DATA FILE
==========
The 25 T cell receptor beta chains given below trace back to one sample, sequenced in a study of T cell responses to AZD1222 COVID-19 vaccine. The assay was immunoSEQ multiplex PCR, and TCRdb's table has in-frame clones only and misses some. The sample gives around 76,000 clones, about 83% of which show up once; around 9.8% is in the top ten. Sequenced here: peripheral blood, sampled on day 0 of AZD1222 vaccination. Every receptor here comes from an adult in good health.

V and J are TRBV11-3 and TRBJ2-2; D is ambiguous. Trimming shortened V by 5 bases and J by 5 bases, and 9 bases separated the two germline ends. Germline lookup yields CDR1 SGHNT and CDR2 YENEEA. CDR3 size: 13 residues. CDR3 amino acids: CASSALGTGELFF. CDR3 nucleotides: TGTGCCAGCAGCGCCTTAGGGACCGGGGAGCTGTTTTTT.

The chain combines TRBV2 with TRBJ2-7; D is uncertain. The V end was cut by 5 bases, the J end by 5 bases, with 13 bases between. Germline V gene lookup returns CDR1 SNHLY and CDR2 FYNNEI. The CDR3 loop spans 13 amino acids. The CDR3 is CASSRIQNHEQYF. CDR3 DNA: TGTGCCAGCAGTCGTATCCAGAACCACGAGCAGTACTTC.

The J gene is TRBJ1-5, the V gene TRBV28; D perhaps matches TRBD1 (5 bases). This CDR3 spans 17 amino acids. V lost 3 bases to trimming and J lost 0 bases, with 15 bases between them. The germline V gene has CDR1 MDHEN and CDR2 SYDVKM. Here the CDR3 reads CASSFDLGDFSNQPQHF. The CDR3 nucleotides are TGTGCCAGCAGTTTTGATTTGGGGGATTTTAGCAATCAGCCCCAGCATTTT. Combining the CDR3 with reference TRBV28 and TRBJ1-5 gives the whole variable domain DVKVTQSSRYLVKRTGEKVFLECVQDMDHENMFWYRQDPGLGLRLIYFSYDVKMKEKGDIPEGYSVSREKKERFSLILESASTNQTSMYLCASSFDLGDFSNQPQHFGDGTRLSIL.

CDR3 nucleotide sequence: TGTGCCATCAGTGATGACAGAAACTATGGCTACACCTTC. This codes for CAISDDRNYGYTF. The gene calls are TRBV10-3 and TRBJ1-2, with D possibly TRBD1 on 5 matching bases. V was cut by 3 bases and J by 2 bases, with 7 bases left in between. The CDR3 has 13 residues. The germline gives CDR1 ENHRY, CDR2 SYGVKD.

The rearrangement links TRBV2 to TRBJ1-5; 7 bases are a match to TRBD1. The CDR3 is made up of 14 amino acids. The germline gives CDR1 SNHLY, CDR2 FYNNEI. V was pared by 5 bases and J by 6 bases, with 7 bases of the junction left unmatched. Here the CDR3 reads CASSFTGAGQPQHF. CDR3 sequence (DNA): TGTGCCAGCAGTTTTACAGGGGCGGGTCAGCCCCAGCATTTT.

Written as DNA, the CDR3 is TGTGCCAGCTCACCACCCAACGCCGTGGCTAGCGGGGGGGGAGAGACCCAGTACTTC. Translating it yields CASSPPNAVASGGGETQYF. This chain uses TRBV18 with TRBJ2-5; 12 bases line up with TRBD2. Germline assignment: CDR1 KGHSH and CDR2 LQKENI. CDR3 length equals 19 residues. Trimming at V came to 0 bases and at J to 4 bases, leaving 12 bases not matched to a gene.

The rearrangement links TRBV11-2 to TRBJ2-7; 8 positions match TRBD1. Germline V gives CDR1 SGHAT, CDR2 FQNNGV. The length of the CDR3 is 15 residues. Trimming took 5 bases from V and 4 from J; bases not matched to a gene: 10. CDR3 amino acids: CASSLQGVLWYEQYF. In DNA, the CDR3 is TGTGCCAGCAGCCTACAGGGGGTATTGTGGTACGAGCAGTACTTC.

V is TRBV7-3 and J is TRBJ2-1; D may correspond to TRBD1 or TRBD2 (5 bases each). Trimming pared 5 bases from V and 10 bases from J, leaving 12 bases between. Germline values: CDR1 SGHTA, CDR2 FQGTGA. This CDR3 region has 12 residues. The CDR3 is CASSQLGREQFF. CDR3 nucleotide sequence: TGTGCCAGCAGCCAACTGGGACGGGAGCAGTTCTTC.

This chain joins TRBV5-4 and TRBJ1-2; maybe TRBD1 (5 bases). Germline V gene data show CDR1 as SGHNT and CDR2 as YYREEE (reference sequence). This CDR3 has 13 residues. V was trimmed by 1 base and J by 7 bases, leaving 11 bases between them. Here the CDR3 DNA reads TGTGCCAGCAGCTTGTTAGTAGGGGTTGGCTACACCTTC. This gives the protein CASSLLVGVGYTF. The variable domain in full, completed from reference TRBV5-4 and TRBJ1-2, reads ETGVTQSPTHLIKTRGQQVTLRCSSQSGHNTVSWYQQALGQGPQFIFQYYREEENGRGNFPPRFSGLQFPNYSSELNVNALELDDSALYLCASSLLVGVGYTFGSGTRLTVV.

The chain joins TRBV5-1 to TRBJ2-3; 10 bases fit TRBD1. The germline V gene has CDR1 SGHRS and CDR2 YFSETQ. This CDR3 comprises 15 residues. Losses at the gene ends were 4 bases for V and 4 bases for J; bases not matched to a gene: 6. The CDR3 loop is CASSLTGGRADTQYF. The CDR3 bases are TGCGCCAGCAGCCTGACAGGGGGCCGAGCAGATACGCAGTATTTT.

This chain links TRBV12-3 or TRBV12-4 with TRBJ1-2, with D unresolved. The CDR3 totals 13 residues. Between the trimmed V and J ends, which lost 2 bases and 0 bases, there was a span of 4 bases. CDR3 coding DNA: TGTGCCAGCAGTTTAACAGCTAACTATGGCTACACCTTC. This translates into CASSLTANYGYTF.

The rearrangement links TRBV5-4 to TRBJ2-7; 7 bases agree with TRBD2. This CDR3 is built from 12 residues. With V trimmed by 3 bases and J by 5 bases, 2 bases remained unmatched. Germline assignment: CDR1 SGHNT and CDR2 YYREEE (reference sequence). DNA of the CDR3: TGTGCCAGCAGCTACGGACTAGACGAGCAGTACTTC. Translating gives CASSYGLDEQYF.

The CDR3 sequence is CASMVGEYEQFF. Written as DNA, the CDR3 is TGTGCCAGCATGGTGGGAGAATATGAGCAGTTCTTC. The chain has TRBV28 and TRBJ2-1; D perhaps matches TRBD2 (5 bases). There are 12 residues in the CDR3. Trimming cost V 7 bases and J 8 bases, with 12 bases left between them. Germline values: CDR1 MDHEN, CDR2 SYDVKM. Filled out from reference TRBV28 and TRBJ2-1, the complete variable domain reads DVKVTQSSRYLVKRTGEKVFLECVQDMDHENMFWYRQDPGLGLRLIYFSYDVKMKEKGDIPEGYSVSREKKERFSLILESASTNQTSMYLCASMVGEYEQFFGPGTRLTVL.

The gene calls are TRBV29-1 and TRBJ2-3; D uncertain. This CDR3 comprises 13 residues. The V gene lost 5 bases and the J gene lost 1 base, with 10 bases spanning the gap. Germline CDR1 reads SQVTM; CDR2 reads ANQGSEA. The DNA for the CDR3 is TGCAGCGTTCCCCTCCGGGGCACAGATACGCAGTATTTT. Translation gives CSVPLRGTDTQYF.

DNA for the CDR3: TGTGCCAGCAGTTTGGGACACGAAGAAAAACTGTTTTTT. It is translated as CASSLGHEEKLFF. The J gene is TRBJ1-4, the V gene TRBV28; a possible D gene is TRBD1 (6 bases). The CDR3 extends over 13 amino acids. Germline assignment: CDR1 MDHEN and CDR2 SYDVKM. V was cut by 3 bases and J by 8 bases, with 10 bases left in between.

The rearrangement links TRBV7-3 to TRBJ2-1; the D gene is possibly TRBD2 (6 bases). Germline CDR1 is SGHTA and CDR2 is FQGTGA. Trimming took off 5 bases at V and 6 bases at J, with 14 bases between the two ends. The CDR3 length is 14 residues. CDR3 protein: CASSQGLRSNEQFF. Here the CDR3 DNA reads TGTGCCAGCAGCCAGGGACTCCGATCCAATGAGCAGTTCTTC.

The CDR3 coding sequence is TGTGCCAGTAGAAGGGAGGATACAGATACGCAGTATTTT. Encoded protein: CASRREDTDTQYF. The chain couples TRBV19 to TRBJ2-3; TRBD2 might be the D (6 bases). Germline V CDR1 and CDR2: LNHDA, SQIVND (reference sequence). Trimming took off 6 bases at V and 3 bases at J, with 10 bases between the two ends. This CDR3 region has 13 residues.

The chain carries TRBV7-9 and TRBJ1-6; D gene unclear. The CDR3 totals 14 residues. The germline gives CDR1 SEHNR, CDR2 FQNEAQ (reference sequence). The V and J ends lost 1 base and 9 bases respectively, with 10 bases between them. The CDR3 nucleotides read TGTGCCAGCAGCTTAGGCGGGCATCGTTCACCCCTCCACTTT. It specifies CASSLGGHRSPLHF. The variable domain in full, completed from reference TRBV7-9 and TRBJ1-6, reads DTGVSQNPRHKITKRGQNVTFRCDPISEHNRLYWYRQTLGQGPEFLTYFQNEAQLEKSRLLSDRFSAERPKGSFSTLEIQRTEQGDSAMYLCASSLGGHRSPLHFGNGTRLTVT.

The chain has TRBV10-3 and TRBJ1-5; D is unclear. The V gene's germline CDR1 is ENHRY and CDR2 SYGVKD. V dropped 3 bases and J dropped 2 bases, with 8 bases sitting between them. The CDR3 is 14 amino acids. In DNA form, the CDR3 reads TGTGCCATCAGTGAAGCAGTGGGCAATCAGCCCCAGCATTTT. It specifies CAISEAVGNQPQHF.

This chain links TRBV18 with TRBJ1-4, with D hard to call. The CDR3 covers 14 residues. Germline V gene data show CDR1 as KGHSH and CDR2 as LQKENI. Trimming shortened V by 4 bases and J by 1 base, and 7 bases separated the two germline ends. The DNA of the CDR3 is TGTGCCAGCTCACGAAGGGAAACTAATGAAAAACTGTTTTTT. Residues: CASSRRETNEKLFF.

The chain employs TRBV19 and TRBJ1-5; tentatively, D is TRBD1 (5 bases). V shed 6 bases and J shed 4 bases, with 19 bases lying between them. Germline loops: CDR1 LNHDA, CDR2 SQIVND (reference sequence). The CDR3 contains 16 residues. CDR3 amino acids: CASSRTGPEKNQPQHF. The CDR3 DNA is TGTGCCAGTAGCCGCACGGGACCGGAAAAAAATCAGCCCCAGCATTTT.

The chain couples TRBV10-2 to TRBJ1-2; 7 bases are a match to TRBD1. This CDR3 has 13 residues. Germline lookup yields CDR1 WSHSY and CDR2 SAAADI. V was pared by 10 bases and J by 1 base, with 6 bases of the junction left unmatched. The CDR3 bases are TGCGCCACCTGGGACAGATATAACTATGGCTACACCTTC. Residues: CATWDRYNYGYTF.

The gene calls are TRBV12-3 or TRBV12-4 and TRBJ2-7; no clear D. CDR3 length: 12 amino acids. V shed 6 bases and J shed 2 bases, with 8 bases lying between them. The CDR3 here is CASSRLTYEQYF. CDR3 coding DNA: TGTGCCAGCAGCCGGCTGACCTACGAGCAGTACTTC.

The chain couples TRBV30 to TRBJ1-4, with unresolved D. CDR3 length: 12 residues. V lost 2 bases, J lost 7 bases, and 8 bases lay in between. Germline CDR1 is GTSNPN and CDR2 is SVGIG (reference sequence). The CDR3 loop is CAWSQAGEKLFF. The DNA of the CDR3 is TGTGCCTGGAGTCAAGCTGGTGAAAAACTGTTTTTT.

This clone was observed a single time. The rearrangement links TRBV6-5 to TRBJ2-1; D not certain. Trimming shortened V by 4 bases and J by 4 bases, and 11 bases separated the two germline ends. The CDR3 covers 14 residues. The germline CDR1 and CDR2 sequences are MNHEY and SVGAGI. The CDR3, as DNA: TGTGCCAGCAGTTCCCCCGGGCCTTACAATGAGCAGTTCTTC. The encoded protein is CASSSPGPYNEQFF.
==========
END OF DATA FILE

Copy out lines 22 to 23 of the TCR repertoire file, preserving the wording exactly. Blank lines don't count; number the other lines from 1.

The chain employs TRBV19 and TRBJ1-5; tentatively, D is TRBD1 (5 bases). V shed 6 bases and J shed 4 bases, with 19 bases lying between them. Germline loops: CDR1 LNHDA, CDR2 SQIVND (reference sequence). The CDR3 contains 16 residues. CDR3 amino acids: CASSRTGPEKNQPQHF. The CDR3 DNA is TGTGCCAGTAGCCGCACGGGACCGGAAAAAAATCAGCCCCAGCATTTT.

The chain couples TRBV10-2 to TRBJ1-2; 7 bases are a match to TRBD1. This CDR3 has 13 residues. Germline lookup yields CDR1 WSHSY and CDR2 SAAADI. V was pared by 10 bases and J by 1 base, with 6 bases of the junction left unmatched. The CDR3 bases are TGCGCCACCTGGGACAGATATAACTATGGCTACACCTTC. Residues: CATWDRYNYGYTF.